But international law is clearly not an issue Israel particularly cares about when you think about the land they have occupied and annexed, the siege on Gaza and brutal offensives carried out there, illegal settlements etc. But this is also clear when you consider the very widespread use of torture against detained Palestinians, especially children. Between arrest, charge and trial, Palestinians are routinely beaten, electrocuted, sexually abused and worse. There is abundant evidence of Palestinians being tortured into signing confessions for crimes they don’t even know they’ve confessed to.
Unlike Israelis (including those living in settlements inside Palestinian territories), Palestinians are tried in military courts and not under civil law. This means that they can be held in detention for 90 days without charge (and this detention can be extended indefinitely anyway based on security recommendations); 16 year old children are tried as adults; the standard of evidence is the bare minimum and more often than not witnesses are not required; and importantly, being a military court, Palestinians who are charged with anything from standing peacefully at a protest to throwing a stone to something far more serious are all tried as threats to the security of the State of Israel.
Ahed Tamimi has become a symbol of resistance against Israeli occupation and aggression. Her arrest has sparked outrage and calls for her freedom from people all over the world. Except in the mainstream. The outpouring of support for Ahed on social media has meant the media have to report the developments of her case – but with little sympathy, and there has been radio silence from political leaders – apart from Jeremy Corbyn):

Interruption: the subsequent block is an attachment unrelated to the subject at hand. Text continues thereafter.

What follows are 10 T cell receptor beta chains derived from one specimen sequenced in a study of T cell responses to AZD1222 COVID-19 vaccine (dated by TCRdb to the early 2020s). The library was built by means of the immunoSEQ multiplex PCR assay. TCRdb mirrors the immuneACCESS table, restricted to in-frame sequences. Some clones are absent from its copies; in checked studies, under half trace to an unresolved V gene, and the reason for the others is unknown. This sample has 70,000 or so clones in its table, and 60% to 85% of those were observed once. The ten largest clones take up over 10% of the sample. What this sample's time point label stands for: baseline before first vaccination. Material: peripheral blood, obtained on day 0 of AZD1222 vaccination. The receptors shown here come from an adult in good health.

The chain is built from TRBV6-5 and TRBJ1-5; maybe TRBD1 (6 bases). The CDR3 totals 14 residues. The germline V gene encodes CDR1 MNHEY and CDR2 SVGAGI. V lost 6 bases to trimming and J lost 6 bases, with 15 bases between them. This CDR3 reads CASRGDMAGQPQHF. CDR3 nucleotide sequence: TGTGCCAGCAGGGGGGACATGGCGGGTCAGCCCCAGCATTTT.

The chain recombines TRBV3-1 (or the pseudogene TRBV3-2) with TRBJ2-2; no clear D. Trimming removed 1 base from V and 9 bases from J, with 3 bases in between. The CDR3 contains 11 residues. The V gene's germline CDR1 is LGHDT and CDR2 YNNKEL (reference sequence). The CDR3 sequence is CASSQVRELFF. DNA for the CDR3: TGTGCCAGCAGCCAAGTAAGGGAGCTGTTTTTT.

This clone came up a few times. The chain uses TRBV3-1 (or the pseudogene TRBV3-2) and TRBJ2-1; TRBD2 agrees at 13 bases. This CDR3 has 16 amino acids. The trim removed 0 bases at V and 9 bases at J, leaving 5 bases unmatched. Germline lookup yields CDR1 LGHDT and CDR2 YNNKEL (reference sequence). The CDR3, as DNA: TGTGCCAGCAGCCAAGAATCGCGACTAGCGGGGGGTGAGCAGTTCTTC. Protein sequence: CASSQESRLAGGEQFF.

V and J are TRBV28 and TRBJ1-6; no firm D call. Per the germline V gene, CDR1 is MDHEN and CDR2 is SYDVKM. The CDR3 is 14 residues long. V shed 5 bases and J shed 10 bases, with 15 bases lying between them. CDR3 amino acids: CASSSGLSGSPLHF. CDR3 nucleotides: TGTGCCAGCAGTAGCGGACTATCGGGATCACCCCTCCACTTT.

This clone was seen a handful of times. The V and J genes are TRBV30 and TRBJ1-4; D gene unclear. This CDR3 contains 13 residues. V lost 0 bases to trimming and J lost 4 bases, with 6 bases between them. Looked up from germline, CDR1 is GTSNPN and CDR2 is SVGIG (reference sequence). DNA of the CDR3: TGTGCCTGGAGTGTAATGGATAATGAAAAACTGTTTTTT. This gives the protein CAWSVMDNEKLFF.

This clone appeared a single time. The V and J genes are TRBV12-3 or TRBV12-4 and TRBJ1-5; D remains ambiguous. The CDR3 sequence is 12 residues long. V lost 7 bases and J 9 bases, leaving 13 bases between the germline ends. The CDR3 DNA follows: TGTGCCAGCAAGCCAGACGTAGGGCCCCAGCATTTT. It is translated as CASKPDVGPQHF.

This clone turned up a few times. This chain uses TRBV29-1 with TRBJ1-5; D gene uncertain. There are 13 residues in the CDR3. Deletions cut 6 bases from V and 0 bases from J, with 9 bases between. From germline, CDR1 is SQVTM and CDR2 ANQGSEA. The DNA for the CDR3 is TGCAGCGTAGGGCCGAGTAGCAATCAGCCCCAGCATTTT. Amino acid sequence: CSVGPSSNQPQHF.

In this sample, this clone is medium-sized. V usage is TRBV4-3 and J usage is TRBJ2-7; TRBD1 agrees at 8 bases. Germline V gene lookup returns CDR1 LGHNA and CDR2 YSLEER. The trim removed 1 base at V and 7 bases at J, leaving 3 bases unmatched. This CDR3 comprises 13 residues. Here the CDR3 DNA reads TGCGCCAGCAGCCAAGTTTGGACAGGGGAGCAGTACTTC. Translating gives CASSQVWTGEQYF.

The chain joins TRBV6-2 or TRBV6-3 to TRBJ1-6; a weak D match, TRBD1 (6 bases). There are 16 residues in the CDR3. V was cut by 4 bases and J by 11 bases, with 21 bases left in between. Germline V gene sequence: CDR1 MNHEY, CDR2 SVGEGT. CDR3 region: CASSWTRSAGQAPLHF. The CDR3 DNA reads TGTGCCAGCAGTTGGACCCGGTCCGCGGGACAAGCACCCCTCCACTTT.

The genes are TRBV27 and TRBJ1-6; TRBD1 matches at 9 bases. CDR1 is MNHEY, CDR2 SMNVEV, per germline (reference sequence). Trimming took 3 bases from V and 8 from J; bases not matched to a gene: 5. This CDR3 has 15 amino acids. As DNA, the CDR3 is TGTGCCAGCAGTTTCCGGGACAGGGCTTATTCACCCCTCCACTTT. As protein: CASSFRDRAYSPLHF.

There’s an important point to take from this silence in the wake of Trump’s Jerusalem announcement a little while back. There was global disagreement with Trump’s decision, including from Theresa May (albeit meekly), the UN Security Council and General Assembly and swathes of politicians who called the Jerusalem move reckless and dangerous and what have you.
Why was recognising Jerusalem as the capital of Israel so bad if the actual oppression of Palestinians like Ahed is not worthy of comment or condemnation? The only explanation is that the real outrage was that Trump’s move endangered the status quo, and when it comes to Ahed, her treatment at the hands of the Israeli military is the status quo. Many commentators said that Trump’s move effectively marked the end of the peace process. The same peace process that has been going on for decades alongside Palestinians, much like Ahed and her family, having their basic human rights violated. In the words of Ahed’s father: “In Palestine, the peace process has become the means to dispossess people.”
It was great to see global solidarity with Palestine and people across the world standing up to say “Hands off Jerusalem”. But if we are serious about fighting for justice and peace, we need to be clear about what the liberal commentariat and the political class stand for and what we stand for. And the case of Ahed Tamimi makes this issue as black and white as it can possibly be.
Free Ahed Tamimi. Free Palestine.